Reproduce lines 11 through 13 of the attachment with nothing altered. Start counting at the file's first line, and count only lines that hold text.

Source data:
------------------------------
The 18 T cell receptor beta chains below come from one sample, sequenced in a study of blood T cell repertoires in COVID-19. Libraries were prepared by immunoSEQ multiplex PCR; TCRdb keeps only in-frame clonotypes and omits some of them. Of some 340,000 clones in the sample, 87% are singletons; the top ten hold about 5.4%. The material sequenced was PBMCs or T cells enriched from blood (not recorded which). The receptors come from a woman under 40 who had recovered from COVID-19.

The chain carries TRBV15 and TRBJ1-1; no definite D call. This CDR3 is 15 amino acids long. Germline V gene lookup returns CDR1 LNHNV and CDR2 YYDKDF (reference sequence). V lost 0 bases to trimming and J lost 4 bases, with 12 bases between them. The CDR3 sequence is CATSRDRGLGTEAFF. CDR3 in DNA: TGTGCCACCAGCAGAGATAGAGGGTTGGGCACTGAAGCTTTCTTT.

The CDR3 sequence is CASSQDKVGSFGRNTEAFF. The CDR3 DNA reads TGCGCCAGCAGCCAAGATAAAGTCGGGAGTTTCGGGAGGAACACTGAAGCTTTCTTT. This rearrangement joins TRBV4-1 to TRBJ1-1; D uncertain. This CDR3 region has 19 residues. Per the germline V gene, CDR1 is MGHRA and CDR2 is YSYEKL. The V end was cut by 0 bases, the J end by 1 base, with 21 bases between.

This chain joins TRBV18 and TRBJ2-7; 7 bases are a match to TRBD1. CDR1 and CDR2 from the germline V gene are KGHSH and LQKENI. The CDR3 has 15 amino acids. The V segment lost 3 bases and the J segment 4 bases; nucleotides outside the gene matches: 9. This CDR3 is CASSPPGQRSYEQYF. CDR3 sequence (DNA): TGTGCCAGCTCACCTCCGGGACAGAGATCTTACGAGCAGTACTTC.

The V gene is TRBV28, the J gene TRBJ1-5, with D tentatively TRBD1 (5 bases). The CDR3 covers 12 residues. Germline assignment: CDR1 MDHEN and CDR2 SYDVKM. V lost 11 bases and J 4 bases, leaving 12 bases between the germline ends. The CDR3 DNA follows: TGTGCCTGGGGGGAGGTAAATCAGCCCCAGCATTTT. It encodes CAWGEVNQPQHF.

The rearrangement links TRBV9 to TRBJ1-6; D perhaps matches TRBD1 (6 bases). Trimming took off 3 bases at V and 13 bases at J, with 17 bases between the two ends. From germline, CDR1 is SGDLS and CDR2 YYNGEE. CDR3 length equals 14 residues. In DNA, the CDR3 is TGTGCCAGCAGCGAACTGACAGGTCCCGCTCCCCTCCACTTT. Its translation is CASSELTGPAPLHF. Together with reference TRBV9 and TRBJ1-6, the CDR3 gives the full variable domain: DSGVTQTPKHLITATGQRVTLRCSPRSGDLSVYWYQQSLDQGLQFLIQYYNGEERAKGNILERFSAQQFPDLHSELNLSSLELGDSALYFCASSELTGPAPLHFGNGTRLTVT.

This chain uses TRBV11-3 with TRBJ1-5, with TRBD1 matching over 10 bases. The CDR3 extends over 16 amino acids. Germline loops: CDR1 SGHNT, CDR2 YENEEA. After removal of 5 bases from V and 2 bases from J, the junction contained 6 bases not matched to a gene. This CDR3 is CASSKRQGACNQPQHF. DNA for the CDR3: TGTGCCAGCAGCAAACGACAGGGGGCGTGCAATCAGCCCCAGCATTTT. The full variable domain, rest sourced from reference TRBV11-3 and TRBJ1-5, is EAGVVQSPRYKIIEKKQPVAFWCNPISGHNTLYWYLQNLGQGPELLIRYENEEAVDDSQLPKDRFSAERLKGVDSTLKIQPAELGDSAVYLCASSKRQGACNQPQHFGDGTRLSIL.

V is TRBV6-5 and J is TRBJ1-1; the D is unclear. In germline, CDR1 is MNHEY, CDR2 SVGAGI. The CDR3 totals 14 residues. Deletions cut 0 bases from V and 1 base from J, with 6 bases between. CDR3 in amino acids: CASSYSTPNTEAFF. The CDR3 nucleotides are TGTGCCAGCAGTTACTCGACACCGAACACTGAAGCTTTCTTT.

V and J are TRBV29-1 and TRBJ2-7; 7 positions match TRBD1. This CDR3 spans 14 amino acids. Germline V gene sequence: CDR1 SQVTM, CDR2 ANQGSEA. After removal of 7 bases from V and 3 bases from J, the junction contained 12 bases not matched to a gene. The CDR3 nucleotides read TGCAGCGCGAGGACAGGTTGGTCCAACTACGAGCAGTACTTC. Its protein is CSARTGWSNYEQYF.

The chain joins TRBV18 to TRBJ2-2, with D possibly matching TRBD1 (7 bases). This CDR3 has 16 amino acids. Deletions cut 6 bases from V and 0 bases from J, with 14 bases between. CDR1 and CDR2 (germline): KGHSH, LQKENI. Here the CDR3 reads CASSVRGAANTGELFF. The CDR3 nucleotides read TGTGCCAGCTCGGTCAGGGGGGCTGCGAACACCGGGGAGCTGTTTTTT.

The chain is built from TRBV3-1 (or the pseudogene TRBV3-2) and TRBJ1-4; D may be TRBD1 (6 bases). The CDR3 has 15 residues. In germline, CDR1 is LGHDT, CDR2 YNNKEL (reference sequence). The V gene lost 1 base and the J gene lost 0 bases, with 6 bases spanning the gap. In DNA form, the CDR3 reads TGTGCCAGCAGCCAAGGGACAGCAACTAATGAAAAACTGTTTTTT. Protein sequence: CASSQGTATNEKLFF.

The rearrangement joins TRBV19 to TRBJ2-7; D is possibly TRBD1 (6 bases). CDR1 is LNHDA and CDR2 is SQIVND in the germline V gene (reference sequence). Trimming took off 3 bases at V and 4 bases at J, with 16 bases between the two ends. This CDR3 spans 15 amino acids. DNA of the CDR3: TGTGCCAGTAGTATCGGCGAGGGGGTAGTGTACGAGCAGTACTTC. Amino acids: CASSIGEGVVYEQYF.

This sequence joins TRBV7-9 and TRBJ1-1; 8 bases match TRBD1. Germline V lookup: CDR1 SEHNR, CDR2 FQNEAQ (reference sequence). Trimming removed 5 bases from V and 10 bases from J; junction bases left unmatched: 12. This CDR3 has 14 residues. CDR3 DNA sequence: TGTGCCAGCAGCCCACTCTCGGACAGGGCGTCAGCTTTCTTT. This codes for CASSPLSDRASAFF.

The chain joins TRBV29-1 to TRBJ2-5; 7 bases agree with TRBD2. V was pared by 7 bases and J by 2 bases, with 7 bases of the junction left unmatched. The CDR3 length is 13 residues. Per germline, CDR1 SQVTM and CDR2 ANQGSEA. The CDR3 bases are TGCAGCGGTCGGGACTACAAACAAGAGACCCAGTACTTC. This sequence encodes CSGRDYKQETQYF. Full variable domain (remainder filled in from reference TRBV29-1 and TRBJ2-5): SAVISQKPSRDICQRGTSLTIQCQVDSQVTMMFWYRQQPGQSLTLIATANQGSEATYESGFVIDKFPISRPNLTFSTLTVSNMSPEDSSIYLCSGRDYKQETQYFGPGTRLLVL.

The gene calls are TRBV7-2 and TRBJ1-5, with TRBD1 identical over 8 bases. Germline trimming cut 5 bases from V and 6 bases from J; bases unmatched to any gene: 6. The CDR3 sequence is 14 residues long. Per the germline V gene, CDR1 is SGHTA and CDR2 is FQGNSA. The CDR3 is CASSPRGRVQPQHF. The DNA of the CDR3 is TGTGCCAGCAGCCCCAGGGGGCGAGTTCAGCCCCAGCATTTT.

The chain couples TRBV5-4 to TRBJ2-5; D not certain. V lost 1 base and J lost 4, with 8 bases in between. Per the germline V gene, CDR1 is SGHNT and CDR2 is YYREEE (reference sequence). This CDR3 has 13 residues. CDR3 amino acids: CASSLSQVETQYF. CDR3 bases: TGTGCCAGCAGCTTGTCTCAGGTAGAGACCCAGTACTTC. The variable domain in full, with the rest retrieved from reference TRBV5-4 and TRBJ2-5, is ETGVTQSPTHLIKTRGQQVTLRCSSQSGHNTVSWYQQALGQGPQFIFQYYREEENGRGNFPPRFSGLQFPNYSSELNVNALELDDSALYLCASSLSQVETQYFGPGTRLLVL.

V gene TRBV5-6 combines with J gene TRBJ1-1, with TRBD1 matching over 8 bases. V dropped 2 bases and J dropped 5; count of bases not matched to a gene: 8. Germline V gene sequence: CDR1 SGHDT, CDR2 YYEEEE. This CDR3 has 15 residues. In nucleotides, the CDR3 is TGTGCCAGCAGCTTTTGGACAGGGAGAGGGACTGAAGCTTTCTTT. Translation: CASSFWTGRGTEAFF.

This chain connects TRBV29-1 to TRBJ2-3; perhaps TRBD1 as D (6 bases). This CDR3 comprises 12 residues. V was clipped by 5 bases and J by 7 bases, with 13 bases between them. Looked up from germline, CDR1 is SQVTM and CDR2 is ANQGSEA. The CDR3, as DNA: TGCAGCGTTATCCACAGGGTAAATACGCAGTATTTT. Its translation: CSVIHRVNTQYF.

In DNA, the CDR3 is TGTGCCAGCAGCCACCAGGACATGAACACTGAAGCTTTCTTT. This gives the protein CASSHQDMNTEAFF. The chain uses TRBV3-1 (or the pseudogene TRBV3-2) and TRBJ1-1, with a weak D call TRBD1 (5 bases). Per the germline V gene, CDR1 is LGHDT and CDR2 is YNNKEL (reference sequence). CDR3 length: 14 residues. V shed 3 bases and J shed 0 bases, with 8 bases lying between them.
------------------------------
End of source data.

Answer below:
The chain is built from TRBV3-1 (or the pseudogene TRBV3-2) and TRBJ1-4; D may be TRBD1 (6 bases). The CDR3 has 15 residues. In germline, CDR1 is LGHDT, CDR2 YNNKEL (reference sequence). The V gene lost 1 base and the J gene lost 0 bases, with 6 bases spanning the gap. In DNA form, the CDR3 reads TGTGCCAGCAGCCAAGGGACAGCAACTAATGAAAAACTGTTTTTT. Protein sequence: CASSQGTATNEKLFF.

The rearrangement joins TRBV19 to TRBJ2-7; D is possibly TRBD1 (6 bases). CDR1 is LNHDA and CDR2 is SQIVND in the germline V gene (reference sequence). Trimming took off 3 bases at V and 4 bases at J, with 16 bases between the two ends. This CDR3 spans 15 amino acids. DNA of the CDR3: TGTGCCAGTAGTATCGGCGAGGGGGTAGTGTACGAGCAGTACTTC. Amino acids: CASSIGEGVVYEQYF.

This sequence joins TRBV7-9 and TRBJ1-1; 8 bases match TRBD1. Germline V lookup: CDR1 SEHNR, CDR2 FQNEAQ (reference sequence). Trimming removed 5 bases from V and 10 bases from J; junction bases left unmatched: 12. This CDR3 has 14 residues. CDR3 DNA sequence: TGTGCCAGCAGCCCACTCTCGGACAGGGCGTCAGCTTTCTTT. This codes for CASSPLSDRASAFF.